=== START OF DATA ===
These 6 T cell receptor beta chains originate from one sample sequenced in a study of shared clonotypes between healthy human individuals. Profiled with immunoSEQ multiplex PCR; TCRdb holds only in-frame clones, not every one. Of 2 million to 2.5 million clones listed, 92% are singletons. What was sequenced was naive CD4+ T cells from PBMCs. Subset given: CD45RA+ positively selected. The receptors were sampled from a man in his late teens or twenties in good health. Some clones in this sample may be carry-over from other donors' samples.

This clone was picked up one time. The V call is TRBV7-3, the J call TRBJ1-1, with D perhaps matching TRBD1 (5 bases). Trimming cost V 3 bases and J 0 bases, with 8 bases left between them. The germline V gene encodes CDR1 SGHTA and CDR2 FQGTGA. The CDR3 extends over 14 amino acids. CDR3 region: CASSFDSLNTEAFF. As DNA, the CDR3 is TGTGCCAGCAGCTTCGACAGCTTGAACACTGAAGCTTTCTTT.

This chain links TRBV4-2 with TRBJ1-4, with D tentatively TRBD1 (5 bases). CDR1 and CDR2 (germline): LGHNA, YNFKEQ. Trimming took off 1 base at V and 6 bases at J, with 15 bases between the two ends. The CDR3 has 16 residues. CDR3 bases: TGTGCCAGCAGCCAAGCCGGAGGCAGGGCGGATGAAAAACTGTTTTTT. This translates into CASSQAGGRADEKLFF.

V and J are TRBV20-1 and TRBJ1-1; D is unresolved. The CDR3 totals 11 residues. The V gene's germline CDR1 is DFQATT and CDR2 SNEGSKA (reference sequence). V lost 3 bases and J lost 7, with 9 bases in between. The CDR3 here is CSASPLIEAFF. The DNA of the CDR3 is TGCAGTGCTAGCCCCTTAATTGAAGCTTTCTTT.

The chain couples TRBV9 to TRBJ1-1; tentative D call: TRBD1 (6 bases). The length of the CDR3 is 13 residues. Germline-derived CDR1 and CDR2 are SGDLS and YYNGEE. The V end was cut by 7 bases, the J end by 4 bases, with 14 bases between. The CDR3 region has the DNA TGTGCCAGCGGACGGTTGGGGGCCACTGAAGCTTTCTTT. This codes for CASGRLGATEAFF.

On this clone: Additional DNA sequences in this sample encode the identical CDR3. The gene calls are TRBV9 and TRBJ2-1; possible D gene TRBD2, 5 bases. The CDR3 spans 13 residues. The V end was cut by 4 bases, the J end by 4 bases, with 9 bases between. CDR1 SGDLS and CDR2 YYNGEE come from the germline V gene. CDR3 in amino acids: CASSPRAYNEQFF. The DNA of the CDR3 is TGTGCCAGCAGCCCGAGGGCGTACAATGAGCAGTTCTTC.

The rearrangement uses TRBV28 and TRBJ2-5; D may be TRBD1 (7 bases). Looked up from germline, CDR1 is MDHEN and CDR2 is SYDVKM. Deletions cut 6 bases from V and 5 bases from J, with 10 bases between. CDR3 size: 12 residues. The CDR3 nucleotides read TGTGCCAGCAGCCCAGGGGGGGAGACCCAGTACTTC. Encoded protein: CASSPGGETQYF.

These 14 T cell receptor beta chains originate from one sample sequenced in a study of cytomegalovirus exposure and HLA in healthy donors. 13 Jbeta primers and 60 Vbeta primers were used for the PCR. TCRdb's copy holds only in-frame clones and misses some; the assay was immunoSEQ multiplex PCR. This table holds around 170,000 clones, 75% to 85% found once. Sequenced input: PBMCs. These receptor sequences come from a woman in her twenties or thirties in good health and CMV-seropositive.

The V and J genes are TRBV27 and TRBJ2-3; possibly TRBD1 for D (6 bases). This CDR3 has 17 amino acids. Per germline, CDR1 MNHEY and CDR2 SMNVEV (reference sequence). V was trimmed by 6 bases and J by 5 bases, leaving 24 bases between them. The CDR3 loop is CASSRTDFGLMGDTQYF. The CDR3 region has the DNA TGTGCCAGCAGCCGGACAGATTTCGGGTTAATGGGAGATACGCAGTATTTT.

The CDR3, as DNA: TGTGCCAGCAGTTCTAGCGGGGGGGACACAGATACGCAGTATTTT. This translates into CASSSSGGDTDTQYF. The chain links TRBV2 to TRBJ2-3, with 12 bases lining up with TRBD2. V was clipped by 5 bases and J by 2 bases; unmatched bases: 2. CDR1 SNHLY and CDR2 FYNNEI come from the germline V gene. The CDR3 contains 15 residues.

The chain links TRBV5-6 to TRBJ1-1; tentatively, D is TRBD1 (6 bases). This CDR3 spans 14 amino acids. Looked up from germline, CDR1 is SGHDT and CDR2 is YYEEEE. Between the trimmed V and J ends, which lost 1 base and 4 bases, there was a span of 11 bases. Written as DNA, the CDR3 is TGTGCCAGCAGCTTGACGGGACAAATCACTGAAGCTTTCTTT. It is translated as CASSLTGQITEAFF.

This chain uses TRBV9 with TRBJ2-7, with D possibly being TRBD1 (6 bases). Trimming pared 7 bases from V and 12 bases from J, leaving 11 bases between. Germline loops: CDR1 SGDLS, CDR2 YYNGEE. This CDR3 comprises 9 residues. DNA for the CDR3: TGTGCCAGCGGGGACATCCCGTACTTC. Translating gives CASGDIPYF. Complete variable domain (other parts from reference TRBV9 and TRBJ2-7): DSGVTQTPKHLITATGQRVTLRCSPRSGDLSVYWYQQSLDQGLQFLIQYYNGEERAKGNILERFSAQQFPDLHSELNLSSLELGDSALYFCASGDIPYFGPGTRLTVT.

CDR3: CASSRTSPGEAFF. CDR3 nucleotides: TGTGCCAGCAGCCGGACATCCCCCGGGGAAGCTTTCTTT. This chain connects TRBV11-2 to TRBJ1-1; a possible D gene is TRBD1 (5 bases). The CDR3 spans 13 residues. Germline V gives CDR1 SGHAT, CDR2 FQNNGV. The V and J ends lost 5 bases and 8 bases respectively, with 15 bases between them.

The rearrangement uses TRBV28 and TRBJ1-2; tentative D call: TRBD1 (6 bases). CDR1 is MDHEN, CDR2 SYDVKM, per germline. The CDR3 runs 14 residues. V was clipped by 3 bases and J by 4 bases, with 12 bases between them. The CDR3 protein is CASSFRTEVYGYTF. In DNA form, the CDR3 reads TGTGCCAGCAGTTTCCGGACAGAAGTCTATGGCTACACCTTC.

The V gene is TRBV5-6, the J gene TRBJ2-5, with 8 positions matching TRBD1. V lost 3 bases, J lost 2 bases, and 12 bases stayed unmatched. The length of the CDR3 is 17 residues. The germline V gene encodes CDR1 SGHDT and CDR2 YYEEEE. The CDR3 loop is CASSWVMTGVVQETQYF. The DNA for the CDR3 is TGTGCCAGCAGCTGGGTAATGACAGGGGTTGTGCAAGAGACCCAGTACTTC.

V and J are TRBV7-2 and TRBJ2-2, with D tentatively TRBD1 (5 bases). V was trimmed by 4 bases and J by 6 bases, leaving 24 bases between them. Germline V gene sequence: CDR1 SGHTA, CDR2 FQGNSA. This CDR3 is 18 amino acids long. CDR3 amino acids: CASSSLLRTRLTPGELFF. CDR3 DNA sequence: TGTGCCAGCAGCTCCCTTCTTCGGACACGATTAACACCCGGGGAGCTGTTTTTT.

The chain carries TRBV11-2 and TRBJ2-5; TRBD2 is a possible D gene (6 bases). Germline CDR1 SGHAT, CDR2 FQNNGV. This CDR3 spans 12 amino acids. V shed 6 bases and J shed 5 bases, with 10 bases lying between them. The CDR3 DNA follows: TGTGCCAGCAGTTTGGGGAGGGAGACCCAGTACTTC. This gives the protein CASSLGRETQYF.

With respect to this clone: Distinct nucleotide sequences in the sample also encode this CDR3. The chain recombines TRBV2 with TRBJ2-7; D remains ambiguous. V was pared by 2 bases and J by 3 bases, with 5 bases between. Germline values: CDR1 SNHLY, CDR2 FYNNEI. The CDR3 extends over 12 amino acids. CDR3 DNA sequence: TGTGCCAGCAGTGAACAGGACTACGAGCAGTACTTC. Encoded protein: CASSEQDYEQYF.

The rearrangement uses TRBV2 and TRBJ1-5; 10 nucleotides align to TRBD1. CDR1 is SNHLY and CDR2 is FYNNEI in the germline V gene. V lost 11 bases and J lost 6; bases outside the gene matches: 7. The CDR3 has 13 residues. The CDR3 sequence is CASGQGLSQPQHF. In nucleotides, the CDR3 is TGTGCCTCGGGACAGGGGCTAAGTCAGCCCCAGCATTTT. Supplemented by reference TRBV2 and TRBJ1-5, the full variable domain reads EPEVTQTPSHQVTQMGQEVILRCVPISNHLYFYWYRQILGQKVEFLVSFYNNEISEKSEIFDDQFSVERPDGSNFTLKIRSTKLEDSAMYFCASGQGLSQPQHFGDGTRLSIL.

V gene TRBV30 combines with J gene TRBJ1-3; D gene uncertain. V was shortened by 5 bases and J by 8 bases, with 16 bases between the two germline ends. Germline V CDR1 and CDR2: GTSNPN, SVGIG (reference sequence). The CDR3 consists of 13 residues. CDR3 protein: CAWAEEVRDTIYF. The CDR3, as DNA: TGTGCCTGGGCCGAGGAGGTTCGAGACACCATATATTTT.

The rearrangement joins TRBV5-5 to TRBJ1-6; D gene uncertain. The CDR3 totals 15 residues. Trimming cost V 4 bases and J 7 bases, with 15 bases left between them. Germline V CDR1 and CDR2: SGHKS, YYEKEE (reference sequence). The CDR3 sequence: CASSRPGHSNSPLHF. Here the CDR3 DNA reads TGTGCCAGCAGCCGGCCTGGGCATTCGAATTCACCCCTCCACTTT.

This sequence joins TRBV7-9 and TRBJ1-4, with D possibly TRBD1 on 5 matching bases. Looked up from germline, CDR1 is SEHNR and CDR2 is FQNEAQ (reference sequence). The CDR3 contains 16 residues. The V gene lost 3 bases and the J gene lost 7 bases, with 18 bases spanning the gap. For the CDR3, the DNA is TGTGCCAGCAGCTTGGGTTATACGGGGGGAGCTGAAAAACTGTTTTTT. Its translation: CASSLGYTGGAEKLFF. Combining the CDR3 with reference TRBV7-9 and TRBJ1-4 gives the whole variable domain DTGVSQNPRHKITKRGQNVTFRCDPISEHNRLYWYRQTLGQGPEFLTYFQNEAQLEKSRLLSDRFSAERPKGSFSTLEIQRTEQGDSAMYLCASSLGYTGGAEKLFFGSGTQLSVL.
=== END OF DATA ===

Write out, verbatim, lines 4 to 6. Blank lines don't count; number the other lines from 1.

V and J are TRBV20-1 and TRBJ1-1; D is unresolved. The CDR3 totals 11 residues. The V gene's germline CDR1 is DFQATT and CDR2 SNEGSKA (reference sequence). V lost 3 bases and J lost 7, with 9 bases in between. The CDR3 here is CSASPLIEAFF. The DNA of the CDR3 is TGCAGTGCTAGCCCCTTAATTGAAGCTTTCTTT.

The chain couples TRBV9 to TRBJ1-1; tentative D call: TRBD1 (6 bases). The length of the CDR3 is 13 residues. Germline-derived CDR1 and CDR2 are SGDLS and YYNGEE. The V end was cut by 7 bases, the J end by 4 bases, with 14 bases between. The CDR3 region has the DNA TGTGCCAGCGGACGGTTGGGGGCCACTGAAGCTTTCTTT. This codes for CASGRLGATEAFF.

On this clone: Additional DNA sequences in this sample encode the identical CDR3. The gene calls are TRBV9 and TRBJ2-1; possible D gene TRBD2, 5 bases. The CDR3 spans 13 residues. The V end was cut by 4 bases, the J end by 4 bases, with 9 bases between. CDR1 SGDLS and CDR2 YYNGEE come from the germline V gene. CDR3 in amino acids: CASSPRAYNEQFF. The DNA of the CDR3 is TGTGCCAGCAGCCCGAGGGCGTACAATGAGCAGTTCTTC.